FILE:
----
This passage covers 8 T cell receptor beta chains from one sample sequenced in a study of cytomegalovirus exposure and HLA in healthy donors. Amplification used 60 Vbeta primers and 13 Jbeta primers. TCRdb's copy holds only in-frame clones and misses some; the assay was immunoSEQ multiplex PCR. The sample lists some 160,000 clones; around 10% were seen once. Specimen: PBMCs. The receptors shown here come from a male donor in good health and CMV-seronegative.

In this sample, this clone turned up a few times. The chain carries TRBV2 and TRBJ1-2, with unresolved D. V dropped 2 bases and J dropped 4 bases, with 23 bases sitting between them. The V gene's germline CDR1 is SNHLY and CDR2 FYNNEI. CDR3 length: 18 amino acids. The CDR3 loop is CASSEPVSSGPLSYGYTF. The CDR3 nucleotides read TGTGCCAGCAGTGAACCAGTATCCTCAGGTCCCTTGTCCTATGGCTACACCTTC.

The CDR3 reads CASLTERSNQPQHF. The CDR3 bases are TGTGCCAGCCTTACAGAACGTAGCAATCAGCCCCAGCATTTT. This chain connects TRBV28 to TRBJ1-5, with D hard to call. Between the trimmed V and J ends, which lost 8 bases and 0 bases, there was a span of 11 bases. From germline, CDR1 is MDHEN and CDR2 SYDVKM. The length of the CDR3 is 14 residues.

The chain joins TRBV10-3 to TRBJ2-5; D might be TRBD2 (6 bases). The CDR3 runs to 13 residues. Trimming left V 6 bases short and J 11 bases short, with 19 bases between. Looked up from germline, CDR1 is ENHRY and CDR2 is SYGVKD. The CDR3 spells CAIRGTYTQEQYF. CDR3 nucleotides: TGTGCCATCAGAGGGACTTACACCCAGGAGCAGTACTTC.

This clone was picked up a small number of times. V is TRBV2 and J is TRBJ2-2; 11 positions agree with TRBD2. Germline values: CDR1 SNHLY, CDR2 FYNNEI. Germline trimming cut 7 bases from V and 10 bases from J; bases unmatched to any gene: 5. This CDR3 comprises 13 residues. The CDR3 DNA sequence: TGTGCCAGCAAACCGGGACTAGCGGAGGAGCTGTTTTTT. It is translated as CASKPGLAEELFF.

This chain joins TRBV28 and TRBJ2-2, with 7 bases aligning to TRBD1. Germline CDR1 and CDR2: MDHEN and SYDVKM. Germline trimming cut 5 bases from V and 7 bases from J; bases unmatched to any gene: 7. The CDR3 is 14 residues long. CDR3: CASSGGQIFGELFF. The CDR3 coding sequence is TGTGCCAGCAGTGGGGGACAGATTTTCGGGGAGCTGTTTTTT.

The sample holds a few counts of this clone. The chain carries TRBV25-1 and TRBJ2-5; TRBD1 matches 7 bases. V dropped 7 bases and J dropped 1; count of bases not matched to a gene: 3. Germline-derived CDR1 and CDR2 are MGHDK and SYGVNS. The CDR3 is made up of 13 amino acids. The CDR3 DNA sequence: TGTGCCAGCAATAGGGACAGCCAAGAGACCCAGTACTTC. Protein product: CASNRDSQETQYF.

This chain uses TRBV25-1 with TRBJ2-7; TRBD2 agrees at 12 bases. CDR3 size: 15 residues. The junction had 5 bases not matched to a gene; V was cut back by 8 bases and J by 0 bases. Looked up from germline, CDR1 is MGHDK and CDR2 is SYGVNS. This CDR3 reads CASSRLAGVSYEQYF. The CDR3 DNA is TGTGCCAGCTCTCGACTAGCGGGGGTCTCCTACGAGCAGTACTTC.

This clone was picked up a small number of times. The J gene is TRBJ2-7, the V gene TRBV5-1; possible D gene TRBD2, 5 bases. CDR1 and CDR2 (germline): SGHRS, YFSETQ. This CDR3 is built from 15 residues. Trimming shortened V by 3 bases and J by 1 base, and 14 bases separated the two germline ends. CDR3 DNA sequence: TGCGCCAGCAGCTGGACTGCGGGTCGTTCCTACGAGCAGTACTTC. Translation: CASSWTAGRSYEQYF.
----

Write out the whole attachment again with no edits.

This passage covers 8 T cell receptor beta chains from one sample sequenced in a study of cytomegalovirus exposure and HLA in healthy donors. Amplification used 60 Vbeta primers and 13 Jbeta primers. TCRdb's copy holds only in-frame clones and misses some; the assay was immunoSEQ multiplex PCR. The sample lists some 160,000 clones; around 10% were seen once. Specimen: PBMCs. The receptors shown here come from a male donor in good health and CMV-seronegative.

In this sample, this clone turned up a few times. The chain carries TRBV2 and TRBJ1-2, with unresolved D. V dropped 2 bases and J dropped 4 bases, with 23 bases sitting between them. The V gene's germline CDR1 is SNHLY and CDR2 FYNNEI. CDR3 length: 18 amino acids. The CDR3 loop is CASSEPVSSGPLSYGYTF. The CDR3 nucleotides read TGTGCCAGCAGTGAACCAGTATCCTCAGGTCCCTTGTCCTATGGCTACACCTTC.

The CDR3 reads CASLTERSNQPQHF. The CDR3 bases are TGTGCCAGCCTTACAGAACGTAGCAATCAGCCCCAGCATTTT. This chain connects TRBV28 to TRBJ1-5, with D hard to call. Between the trimmed V and J ends, which lost 8 bases and 0 bases, there was a span of 11 bases. From germline, CDR1 is MDHEN and CDR2 SYDVKM. The length of the CDR3 is 14 residues.

The chain joins TRBV10-3 to TRBJ2-5; D might be TRBD2 (6 bases). The CDR3 runs to 13 residues. Trimming left V 6 bases short and J 11 bases short, with 19 bases between. Looked up from germline, CDR1 is ENHRY and CDR2 is SYGVKD. The CDR3 spells CAIRGTYTQEQYF. CDR3 nucleotides: TGTGCCATCAGAGGGACTTACACCCAGGAGCAGTACTTC.

This clone was picked up a small number of times. V is TRBV2 and J is TRBJ2-2; 11 positions agree with TRBD2. Germline values: CDR1 SNHLY, CDR2 FYNNEI. Germline trimming cut 7 bases from V and 10 bases from J; bases unmatched to any gene: 5. This CDR3 comprises 13 residues. The CDR3 DNA sequence: TGTGCCAGCAAACCGGGACTAGCGGAGGAGCTGTTTTTT. It is translated as CASKPGLAEELFF.

This chain joins TRBV28 and TRBJ2-2, with 7 bases aligning to TRBD1. Germline CDR1 and CDR2: MDHEN and SYDVKM. Germline trimming cut 5 bases from V and 7 bases from J; bases unmatched to any gene: 7. The CDR3 is 14 residues long. CDR3: CASSGGQIFGELFF. The CDR3 coding sequence is TGTGCCAGCAGTGGGGGACAGATTTTCGGGGAGCTGTTTTTT.

The sample holds a few counts of this clone. The chain carries TRBV25-1 and TRBJ2-5; TRBD1 matches 7 bases. V dropped 7 bases and J dropped 1; count of bases not matched to a gene: 3. Germline-derived CDR1 and CDR2 are MGHDK and SYGVNS. The CDR3 is made up of 13 amino acids. The CDR3 DNA sequence: TGTGCCAGCAATAGGGACAGCCAAGAGACCCAGTACTTC. Protein product: CASNRDSQETQYF.

This chain uses TRBV25-1 with TRBJ2-7; TRBD2 agrees at 12 bases. CDR3 size: 15 residues. The junction had 5 bases not matched to a gene; V was cut back by 8 bases and J by 0 bases. Looked up from germline, CDR1 is MGHDK and CDR2 is SYGVNS. This CDR3 reads CASSRLAGVSYEQYF. The CDR3 DNA is TGTGCCAGCTCTCGACTAGCGGGGGTCTCCTACGAGCAGTACTTC.

This clone was picked up a small number of times. The J gene is TRBJ2-7, the V gene TRBV5-1; possible D gene TRBD2, 5 bases. CDR1 and CDR2 (germline): SGHRS, YFSETQ. This CDR3 is built from 15 residues. Trimming shortened V by 3 bases and J by 1 base, and 14 bases separated the two germline ends. CDR3 DNA sequence: TGCGCCAGCAGCTGGACTGCGGGTCGTTCCTACGAGCAGTACTTC. Translation: CASSWTAGRSYEQYF.